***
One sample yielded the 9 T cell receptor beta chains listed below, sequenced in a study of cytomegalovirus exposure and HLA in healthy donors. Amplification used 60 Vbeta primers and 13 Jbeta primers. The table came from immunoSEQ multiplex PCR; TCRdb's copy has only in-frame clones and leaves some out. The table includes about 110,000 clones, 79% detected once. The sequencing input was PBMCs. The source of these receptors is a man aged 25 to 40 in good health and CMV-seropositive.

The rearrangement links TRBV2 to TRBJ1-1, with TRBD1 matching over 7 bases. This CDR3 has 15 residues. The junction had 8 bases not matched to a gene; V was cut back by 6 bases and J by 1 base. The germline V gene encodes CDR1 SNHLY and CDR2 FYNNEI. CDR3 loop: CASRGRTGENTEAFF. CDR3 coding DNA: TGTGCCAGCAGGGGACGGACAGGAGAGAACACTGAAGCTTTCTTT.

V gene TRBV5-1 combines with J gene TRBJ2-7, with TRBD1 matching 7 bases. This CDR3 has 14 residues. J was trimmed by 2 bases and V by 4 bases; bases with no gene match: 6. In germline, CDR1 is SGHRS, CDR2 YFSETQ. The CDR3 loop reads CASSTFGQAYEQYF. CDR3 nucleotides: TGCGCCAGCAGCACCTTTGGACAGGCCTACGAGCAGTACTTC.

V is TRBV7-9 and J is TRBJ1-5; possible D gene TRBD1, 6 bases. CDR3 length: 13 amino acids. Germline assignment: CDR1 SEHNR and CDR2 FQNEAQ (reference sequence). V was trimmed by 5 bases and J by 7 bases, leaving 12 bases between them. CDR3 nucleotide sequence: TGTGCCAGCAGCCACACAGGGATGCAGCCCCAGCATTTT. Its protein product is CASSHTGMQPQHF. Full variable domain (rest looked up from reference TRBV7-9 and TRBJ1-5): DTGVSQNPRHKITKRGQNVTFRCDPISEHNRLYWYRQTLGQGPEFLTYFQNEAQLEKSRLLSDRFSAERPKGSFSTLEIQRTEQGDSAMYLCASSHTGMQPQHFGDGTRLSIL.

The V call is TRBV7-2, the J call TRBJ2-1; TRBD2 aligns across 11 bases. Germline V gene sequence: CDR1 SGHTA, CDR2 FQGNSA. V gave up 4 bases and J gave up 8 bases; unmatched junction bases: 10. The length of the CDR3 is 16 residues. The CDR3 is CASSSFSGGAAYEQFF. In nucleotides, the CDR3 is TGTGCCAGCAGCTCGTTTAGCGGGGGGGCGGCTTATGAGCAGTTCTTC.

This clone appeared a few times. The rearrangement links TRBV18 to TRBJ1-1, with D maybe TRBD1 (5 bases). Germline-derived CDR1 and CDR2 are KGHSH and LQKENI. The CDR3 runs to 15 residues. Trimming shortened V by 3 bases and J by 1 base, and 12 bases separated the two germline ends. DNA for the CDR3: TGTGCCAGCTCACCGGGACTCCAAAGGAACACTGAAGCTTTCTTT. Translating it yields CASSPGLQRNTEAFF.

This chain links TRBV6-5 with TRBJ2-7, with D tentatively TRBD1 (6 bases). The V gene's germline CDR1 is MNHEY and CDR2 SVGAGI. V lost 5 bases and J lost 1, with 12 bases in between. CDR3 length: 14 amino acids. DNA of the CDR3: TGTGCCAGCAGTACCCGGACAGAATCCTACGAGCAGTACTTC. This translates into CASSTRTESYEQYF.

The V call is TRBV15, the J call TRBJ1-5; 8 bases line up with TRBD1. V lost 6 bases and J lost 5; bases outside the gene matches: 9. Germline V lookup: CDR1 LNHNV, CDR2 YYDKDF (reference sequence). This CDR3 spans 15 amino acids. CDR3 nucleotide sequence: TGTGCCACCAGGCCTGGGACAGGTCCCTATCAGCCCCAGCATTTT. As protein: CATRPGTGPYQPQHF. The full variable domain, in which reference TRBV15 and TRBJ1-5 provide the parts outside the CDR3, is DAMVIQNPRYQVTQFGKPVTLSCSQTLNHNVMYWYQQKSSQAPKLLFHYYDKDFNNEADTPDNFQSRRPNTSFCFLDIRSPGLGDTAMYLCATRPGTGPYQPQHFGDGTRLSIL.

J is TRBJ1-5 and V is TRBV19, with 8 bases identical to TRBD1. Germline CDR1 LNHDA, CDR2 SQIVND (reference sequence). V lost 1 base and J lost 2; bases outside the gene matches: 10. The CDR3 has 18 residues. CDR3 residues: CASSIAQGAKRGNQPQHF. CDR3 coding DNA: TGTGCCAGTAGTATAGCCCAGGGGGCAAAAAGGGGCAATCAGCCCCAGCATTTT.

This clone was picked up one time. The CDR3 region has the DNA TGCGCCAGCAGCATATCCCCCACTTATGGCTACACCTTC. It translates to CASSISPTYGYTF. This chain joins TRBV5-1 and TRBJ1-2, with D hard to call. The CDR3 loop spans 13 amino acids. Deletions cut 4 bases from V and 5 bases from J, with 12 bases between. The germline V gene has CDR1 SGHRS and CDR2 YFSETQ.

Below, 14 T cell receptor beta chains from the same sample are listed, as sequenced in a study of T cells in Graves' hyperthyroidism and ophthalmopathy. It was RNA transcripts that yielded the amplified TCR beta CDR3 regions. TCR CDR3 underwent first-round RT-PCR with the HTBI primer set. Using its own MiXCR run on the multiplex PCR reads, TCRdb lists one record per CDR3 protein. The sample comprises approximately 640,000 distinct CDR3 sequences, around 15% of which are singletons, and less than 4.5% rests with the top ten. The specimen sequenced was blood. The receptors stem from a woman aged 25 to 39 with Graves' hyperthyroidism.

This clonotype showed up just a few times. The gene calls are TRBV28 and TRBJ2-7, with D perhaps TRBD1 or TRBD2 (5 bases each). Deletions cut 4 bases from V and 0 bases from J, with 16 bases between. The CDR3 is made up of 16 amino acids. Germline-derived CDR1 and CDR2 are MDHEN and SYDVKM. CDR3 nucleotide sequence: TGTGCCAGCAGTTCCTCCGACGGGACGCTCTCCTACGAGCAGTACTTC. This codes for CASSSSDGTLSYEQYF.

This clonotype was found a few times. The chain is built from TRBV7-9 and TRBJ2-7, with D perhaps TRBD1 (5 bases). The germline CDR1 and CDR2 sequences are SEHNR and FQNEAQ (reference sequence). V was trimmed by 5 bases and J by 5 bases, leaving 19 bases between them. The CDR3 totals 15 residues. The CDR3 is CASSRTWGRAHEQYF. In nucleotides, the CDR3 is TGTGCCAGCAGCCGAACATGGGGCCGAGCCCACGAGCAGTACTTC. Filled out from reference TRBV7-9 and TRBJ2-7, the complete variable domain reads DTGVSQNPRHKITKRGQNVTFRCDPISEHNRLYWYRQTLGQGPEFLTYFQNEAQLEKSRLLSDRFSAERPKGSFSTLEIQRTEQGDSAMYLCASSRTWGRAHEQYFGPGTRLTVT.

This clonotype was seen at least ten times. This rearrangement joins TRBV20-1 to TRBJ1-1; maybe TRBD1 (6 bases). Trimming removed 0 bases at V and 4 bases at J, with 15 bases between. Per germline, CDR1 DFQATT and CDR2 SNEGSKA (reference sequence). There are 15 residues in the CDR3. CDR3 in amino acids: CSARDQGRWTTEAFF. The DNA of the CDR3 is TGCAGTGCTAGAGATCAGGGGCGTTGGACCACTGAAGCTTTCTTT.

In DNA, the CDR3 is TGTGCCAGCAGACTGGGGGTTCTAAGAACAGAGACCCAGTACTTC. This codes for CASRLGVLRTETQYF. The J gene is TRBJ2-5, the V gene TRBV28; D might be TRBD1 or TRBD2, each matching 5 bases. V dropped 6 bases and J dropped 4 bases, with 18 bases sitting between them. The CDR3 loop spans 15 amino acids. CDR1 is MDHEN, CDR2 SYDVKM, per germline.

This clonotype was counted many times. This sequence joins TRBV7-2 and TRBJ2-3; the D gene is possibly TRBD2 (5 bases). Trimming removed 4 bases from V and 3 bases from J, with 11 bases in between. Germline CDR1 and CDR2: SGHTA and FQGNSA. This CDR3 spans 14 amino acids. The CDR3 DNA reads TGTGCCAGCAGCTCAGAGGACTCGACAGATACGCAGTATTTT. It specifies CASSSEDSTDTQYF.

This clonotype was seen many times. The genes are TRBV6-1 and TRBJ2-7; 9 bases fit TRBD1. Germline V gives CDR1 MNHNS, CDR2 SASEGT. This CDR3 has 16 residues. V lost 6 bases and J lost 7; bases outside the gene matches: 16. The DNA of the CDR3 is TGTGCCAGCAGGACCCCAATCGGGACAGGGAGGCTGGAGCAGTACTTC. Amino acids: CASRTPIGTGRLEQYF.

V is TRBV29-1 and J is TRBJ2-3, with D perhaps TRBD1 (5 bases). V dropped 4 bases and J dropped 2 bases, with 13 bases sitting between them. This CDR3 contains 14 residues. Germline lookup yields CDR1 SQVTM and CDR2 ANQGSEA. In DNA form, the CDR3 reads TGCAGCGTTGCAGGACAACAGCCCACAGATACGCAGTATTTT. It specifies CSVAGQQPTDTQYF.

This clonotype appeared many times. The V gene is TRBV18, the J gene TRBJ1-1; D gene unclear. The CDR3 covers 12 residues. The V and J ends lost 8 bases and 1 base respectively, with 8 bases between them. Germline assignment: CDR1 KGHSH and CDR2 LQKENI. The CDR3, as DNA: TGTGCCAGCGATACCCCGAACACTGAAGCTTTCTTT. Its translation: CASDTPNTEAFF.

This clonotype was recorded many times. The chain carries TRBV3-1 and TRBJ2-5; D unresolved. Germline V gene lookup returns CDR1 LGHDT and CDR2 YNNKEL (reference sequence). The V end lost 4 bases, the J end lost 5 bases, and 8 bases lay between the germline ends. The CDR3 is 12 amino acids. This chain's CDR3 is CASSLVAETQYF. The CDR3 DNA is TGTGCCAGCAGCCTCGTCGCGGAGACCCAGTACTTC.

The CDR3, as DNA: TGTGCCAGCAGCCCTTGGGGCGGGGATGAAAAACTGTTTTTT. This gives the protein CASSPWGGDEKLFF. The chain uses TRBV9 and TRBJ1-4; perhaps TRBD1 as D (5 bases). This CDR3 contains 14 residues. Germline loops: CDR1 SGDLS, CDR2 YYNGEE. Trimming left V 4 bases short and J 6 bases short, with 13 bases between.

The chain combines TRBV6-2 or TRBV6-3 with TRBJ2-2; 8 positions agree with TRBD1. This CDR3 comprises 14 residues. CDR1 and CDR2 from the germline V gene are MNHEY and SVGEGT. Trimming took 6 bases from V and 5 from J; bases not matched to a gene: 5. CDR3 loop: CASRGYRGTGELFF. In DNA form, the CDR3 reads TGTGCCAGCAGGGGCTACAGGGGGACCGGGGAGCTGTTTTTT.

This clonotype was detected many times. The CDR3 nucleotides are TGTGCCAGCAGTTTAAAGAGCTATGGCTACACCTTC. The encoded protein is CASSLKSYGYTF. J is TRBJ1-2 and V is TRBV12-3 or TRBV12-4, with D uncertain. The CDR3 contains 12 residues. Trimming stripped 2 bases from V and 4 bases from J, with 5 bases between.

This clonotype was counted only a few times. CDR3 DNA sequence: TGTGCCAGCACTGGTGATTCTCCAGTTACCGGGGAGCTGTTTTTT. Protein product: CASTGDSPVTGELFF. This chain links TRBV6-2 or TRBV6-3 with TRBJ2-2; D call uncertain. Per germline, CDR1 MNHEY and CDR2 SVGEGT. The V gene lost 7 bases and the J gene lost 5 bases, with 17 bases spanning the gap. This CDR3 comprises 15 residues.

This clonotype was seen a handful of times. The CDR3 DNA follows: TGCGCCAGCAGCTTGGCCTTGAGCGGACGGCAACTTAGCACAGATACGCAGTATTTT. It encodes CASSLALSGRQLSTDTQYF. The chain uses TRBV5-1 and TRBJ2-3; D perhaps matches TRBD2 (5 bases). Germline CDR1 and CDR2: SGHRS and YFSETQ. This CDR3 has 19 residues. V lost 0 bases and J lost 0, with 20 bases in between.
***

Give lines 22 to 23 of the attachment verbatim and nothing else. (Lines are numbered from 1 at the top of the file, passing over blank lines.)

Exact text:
The chain combines TRBV6-2 or TRBV6-3 with TRBJ2-2; 8 positions agree with TRBD1. This CDR3 comprises 14 residues. CDR1 and CDR2 from the germline V gene are MNHEY and SVGEGT. Trimming took 6 bases from V and 5 from J; bases not matched to a gene: 5. CDR3 loop: CASRGYRGTGELFF. In DNA form, the CDR3 reads TGTGCCAGCAGGGGCTACAGGGGGACCGGGGAGCTGTTTTTT.

This clonotype was detected many times. The CDR3 nucleotides are TGTGCCAGCAGTTTAAAGAGCTATGGCTACACCTTC. The encoded protein is CASSLKSYGYTF. J is TRBJ1-2 and V is TRBV12-3 or TRBV12-4, with D uncertain. The CDR3 contains 12 residues. Trimming stripped 2 bases from V and 4 bases from J, with 5 bases between.